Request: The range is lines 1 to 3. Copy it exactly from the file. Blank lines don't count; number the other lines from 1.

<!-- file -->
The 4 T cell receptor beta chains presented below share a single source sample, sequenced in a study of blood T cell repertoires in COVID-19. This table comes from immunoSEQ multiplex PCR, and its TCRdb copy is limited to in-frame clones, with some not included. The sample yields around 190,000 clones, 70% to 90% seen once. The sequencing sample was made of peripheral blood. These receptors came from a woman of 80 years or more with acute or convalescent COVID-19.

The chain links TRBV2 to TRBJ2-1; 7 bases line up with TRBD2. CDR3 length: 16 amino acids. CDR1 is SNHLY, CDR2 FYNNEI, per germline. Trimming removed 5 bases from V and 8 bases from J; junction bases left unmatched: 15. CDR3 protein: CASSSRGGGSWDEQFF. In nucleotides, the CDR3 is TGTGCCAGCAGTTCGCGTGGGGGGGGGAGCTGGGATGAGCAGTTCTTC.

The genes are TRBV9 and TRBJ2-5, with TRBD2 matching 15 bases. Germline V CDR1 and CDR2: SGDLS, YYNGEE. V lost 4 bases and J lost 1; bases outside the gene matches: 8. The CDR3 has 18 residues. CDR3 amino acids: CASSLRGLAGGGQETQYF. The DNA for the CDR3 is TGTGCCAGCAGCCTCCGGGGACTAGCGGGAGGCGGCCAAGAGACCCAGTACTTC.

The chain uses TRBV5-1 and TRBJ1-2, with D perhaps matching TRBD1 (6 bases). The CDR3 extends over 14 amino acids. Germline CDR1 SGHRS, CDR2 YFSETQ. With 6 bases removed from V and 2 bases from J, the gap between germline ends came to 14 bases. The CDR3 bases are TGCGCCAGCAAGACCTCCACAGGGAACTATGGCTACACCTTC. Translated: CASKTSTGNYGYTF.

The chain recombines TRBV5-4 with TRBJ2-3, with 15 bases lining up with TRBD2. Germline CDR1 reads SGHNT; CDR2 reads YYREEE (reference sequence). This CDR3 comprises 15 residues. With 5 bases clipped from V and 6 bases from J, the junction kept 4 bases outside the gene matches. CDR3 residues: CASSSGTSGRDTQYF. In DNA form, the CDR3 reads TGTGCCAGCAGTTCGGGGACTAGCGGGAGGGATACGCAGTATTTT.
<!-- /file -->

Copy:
The 4 T cell receptor beta chains presented below share a single source sample, sequenced in a study of blood T cell repertoires in COVID-19. This table comes from immunoSEQ multiplex PCR, and its TCRdb copy is limited to in-frame clones, with some not included. The sample yields around 190,000 clones, 70% to 90% seen once. The sequencing sample was made of peripheral blood. These receptors came from a woman of 80 years or more with acute or convalescent COVID-19.

The chain links TRBV2 to TRBJ2-1; 7 bases line up with TRBD2. CDR3 length: 16 amino acids. CDR1 is SNHLY, CDR2 FYNNEI, per germline. Trimming removed 5 bases from V and 8 bases from J; junction bases left unmatched: 15. CDR3 protein: CASSSRGGGSWDEQFF. In nucleotides, the CDR3 is TGTGCCAGCAGTTCGCGTGGGGGGGGGAGCTGGGATGAGCAGTTCTTC.

The genes are TRBV9 and TRBJ2-5, with TRBD2 matching 15 bases. Germline V CDR1 and CDR2: SGDLS, YYNGEE. V lost 4 bases and J lost 1; bases outside the gene matches: 8. The CDR3 has 18 residues. CDR3 amino acids: CASSLRGLAGGGQETQYF. The DNA for the CDR3 is TGTGCCAGCAGCCTCCGGGGACTAGCGGGAGGCGGCCAAGAGACCCAGTACTTC.